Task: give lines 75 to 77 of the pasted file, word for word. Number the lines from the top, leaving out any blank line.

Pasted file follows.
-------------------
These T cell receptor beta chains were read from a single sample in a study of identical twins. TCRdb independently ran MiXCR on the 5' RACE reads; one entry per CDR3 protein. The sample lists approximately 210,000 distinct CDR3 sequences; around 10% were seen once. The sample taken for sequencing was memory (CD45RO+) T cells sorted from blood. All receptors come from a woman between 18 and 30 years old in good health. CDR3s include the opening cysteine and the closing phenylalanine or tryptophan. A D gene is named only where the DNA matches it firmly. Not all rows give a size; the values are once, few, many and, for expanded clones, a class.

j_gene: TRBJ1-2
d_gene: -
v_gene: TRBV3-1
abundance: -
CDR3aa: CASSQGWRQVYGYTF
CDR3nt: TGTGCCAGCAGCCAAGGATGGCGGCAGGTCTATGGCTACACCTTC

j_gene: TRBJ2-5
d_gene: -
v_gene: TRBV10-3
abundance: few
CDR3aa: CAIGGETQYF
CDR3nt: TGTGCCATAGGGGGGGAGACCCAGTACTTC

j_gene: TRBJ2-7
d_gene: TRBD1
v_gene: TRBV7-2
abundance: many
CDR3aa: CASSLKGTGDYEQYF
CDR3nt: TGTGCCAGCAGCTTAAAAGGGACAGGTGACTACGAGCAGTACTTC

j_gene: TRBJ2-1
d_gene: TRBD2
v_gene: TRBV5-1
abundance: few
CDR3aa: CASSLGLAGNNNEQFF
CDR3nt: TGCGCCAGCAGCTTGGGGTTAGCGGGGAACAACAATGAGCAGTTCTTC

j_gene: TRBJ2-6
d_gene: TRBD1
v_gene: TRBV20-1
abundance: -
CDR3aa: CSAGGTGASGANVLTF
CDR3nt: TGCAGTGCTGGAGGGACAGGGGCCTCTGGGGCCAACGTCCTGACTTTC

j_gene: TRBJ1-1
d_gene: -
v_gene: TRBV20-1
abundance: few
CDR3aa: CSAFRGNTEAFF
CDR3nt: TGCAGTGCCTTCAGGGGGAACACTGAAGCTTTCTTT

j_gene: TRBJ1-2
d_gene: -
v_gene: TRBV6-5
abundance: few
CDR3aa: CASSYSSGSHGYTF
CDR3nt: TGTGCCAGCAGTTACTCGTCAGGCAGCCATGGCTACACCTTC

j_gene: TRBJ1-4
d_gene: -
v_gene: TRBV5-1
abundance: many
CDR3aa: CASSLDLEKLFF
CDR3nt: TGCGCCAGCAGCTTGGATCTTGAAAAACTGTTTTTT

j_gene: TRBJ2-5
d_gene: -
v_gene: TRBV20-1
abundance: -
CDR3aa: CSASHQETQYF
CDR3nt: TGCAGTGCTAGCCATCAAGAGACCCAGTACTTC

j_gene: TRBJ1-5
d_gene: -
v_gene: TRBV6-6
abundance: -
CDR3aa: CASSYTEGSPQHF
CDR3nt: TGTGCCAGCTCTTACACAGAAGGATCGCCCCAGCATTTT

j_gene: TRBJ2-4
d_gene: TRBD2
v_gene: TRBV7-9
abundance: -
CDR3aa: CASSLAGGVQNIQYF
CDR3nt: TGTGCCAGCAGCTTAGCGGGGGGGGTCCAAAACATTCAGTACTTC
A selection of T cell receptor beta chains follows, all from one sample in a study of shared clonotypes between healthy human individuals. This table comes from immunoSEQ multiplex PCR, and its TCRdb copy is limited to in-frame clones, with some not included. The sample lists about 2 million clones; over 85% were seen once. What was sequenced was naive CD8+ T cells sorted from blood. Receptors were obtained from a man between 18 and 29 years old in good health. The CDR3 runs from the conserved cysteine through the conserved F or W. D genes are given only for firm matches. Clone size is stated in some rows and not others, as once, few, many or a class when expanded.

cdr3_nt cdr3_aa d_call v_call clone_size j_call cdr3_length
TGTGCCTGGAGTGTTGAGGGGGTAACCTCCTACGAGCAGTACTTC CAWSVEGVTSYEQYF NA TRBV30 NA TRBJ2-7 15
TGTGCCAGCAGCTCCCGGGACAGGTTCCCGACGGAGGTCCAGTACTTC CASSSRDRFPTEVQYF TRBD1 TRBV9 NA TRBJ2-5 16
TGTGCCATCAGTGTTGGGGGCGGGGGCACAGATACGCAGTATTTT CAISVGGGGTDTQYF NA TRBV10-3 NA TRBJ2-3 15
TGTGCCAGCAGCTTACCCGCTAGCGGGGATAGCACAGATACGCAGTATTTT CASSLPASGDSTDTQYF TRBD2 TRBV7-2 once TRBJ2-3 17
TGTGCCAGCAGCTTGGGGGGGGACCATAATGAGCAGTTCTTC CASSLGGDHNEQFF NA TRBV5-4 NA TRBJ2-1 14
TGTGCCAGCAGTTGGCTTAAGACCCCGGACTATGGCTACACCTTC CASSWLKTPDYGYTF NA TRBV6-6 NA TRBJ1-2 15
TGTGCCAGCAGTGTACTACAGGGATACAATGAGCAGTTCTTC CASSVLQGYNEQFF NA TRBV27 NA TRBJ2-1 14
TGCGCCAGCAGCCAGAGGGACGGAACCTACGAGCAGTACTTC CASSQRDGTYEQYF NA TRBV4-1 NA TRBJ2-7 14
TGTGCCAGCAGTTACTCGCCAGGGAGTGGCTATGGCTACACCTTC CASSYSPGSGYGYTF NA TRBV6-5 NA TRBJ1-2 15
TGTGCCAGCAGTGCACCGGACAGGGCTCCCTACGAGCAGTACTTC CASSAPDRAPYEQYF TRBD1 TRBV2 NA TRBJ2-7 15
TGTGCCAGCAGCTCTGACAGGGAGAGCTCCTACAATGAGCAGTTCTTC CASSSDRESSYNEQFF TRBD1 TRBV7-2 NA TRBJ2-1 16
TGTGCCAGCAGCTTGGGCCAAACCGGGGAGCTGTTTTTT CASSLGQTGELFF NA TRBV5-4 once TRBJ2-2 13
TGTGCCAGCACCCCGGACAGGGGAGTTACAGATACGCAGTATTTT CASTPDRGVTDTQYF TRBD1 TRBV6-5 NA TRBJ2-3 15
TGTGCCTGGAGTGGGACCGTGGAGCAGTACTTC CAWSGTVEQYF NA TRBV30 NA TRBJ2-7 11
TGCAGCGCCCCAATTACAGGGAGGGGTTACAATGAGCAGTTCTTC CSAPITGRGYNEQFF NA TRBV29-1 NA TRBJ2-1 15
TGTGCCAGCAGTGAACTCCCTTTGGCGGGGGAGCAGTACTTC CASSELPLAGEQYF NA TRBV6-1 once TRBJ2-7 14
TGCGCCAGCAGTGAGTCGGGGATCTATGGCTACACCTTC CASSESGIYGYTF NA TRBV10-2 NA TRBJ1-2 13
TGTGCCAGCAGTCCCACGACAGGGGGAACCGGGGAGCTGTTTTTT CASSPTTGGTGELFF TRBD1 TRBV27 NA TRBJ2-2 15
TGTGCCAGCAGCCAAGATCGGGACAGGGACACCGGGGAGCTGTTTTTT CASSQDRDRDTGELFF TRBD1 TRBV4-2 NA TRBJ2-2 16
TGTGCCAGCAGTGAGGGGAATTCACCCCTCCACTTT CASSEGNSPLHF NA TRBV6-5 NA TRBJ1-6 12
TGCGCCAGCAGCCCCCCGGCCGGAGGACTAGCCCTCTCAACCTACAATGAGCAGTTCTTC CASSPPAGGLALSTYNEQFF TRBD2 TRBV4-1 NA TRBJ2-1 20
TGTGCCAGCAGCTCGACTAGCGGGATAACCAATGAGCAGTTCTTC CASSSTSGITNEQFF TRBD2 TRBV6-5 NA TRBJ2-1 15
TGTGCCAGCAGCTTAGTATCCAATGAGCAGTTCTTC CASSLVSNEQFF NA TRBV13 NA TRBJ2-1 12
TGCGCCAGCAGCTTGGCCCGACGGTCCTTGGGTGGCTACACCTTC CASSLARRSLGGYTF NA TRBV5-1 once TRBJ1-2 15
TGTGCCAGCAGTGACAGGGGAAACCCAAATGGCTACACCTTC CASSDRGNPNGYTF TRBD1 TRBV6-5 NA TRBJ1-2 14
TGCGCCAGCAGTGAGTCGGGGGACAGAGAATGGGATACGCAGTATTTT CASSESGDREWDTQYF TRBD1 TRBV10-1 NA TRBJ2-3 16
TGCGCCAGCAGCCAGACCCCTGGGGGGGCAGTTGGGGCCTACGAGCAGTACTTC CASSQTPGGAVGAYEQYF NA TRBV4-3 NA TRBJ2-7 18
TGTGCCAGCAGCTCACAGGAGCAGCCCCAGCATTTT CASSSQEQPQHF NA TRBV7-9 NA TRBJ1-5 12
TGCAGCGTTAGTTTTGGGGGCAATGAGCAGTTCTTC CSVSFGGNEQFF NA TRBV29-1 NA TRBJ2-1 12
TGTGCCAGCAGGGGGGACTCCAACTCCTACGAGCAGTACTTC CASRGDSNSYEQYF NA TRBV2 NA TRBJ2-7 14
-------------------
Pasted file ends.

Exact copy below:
TGTGCCAGCAGTTGGCTTAAGACCCCGGACTATGGCTACACCTTC CASSWLKTPDYGYTF NA TRBV6-6 NA TRBJ1-2 15
TGTGCCAGCAGTGTACTACAGGGATACAATGAGCAGTTCTTC CASSVLQGYNEQFF NA TRBV27 NA TRBJ2-1 14
TGCGCCAGCAGCCAGAGGGACGGAACCTACGAGCAGTACTTC CASSQRDGTYEQYF NA TRBV4-1 NA TRBJ2-7 14